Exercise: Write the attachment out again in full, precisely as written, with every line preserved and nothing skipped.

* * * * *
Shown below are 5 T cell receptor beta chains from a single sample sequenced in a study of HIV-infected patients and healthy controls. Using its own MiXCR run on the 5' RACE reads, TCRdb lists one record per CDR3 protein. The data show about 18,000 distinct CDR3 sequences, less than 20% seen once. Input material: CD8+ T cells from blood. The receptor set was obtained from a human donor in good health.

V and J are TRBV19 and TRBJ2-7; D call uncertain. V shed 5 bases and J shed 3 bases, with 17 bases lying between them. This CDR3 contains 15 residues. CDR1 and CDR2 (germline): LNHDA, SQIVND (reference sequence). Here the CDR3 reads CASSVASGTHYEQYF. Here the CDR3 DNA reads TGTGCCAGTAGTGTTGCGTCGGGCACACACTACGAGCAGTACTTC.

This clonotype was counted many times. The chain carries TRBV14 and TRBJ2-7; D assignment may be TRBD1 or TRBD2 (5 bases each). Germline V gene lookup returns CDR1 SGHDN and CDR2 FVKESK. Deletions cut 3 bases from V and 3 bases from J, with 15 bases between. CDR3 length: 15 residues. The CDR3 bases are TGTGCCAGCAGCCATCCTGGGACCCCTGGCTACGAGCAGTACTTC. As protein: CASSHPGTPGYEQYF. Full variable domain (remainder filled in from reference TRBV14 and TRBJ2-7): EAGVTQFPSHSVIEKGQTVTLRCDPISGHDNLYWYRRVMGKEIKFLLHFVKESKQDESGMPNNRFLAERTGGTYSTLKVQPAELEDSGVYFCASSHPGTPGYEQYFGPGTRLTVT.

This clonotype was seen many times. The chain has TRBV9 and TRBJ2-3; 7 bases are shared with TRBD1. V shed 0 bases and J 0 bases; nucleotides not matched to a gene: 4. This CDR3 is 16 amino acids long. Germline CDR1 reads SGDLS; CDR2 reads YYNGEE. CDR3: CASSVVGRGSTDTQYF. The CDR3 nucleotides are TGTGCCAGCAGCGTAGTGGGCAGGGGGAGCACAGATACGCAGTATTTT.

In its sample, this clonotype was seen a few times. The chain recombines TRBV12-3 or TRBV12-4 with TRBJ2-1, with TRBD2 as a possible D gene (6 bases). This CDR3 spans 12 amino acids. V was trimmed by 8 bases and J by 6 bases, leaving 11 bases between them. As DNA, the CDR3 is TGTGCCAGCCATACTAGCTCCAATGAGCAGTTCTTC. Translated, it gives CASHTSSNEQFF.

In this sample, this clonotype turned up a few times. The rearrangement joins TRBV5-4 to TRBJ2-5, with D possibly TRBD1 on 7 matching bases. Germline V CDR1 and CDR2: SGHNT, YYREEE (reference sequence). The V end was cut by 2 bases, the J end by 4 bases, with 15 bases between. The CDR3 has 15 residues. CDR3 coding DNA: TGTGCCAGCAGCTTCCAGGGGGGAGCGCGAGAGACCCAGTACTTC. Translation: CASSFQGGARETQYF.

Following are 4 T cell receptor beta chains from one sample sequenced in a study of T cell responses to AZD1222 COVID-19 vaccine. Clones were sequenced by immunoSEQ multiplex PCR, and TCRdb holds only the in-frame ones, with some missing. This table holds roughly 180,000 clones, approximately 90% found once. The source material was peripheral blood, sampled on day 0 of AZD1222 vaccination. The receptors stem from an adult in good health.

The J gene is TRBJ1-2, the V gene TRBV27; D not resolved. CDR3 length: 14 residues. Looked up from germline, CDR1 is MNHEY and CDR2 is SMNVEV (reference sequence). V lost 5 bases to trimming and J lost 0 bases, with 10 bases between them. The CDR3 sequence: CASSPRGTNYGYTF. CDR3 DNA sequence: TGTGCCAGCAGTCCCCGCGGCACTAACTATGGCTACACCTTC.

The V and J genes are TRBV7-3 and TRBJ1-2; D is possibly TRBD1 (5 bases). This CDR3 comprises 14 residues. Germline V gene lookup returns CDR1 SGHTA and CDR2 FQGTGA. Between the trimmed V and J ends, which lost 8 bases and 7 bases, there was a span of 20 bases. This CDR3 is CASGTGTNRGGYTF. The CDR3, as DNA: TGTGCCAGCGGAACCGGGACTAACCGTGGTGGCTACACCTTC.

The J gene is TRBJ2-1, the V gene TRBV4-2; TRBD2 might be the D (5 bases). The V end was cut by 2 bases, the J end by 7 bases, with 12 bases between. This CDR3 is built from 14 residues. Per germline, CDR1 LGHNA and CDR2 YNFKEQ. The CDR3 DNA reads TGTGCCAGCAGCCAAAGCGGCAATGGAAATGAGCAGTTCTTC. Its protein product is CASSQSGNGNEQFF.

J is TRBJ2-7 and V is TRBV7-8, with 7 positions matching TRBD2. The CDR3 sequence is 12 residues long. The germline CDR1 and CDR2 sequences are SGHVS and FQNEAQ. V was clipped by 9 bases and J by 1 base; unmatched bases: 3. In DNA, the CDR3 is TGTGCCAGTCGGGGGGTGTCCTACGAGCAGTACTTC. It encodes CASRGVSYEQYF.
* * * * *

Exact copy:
Shown below are 5 T cell receptor beta chains from a single sample sequenced in a study of HIV-infected patients and healthy controls. Using its own MiXCR run on the 5' RACE reads, TCRdb lists one record per CDR3 protein. The data show about 18,000 distinct CDR3 sequences, less than 20% seen once. Input material: CD8+ T cells from blood. The receptor set was obtained from a human donor in good health.

V and J are TRBV19 and TRBJ2-7; D call uncertain. V shed 5 bases and J shed 3 bases, with 17 bases lying between them. This CDR3 contains 15 residues. CDR1 and CDR2 (germline): LNHDA, SQIVND (reference sequence). Here the CDR3 reads CASSVASGTHYEQYF. Here the CDR3 DNA reads TGTGCCAGTAGTGTTGCGTCGGGCACACACTACGAGCAGTACTTC.

This clonotype was counted many times. The chain carries TRBV14 and TRBJ2-7; D assignment may be TRBD1 or TRBD2 (5 bases each). Germline V gene lookup returns CDR1 SGHDN and CDR2 FVKESK. Deletions cut 3 bases from V and 3 bases from J, with 15 bases between. CDR3 length: 15 residues. The CDR3 bases are TGTGCCAGCAGCCATCCTGGGACCCCTGGCTACGAGCAGTACTTC. As protein: CASSHPGTPGYEQYF. Full variable domain (remainder filled in from reference TRBV14 and TRBJ2-7): EAGVTQFPSHSVIEKGQTVTLRCDPISGHDNLYWYRRVMGKEIKFLLHFVKESKQDESGMPNNRFLAERTGGTYSTLKVQPAELEDSGVYFCASSHPGTPGYEQYFGPGTRLTVT.

This clonotype was seen many times. The chain has TRBV9 and TRBJ2-3; 7 bases are shared with TRBD1. V shed 0 bases and J 0 bases; nucleotides not matched to a gene: 4. This CDR3 is 16 amino acids long. Germline CDR1 reads SGDLS; CDR2 reads YYNGEE. CDR3: CASSVVGRGSTDTQYF. The CDR3 nucleotides are TGTGCCAGCAGCGTAGTGGGCAGGGGGAGCACAGATACGCAGTATTTT.

In its sample, this clonotype was seen a few times. The chain recombines TRBV12-3 or TRBV12-4 with TRBJ2-1, with TRBD2 as a possible D gene (6 bases). This CDR3 spans 12 amino acids. V was trimmed by 8 bases and J by 6 bases, leaving 11 bases between them. As DNA, the CDR3 is TGTGCCAGCCATACTAGCTCCAATGAGCAGTTCTTC. Translated, it gives CASHTSSNEQFF.

In this sample, this clonotype turned up a few times. The rearrangement joins TRBV5-4 to TRBJ2-5, with D possibly TRBD1 on 7 matching bases. Germline V CDR1 and CDR2: SGHNT, YYREEE (reference sequence). The V end was cut by 2 bases, the J end by 4 bases, with 15 bases between. The CDR3 has 15 residues. CDR3 coding DNA: TGTGCCAGCAGCTTCCAGGGGGGAGCGCGAGAGACCCAGTACTTC. Translation: CASSFQGGARETQYF.

Following are 4 T cell receptor beta chains from one sample sequenced in a study of T cell responses to AZD1222 COVID-19 vaccine. Clones were sequenced by immunoSEQ multiplex PCR, and TCRdb holds only the in-frame ones, with some missing. This table holds roughly 180,000 clones, approximately 90% found once. The source material was peripheral blood, sampled on day 0 of AZD1222 vaccination. The receptors stem from an adult in good health.

The J gene is TRBJ1-2, the V gene TRBV27; D not resolved. CDR3 length: 14 residues. Looked up from germline, CDR1 is MNHEY and CDR2 is SMNVEV (reference sequence). V lost 5 bases to trimming and J lost 0 bases, with 10 bases between them. The CDR3 sequence: CASSPRGTNYGYTF. CDR3 DNA sequence: TGTGCCAGCAGTCCCCGCGGCACTAACTATGGCTACACCTTC.

The V and J genes are TRBV7-3 and TRBJ1-2; D is possibly TRBD1 (5 bases). This CDR3 comprises 14 residues. Germline V gene lookup returns CDR1 SGHTA and CDR2 FQGTGA. Between the trimmed V and J ends, which lost 8 bases and 7 bases, there was a span of 20 bases. This CDR3 is CASGTGTNRGGYTF. The CDR3, as DNA: TGTGCCAGCGGAACCGGGACTAACCGTGGTGGCTACACCTTC.

The J gene is TRBJ2-1, the V gene TRBV4-2; TRBD2 might be the D (5 bases). The V end was cut by 2 bases, the J end by 7 bases, with 12 bases between. This CDR3 is built from 14 residues. Per germline, CDR1 LGHNA and CDR2 YNFKEQ. The CDR3 DNA reads TGTGCCAGCAGCCAAAGCGGCAATGGAAATGAGCAGTTCTTC. Its protein product is CASSQSGNGNEQFF.

J is TRBJ2-7 and V is TRBV7-8, with 7 positions matching TRBD2. The CDR3 sequence is 12 residues long. The germline CDR1 and CDR2 sequences are SGHVS and FQNEAQ. V was clipped by 9 bases and J by 1 base; unmatched bases: 3. In DNA, the CDR3 is TGTGCCAGTCGGGGGGTGTCCTACGAGCAGTACTTC. It encodes CASRGVSYEQYF.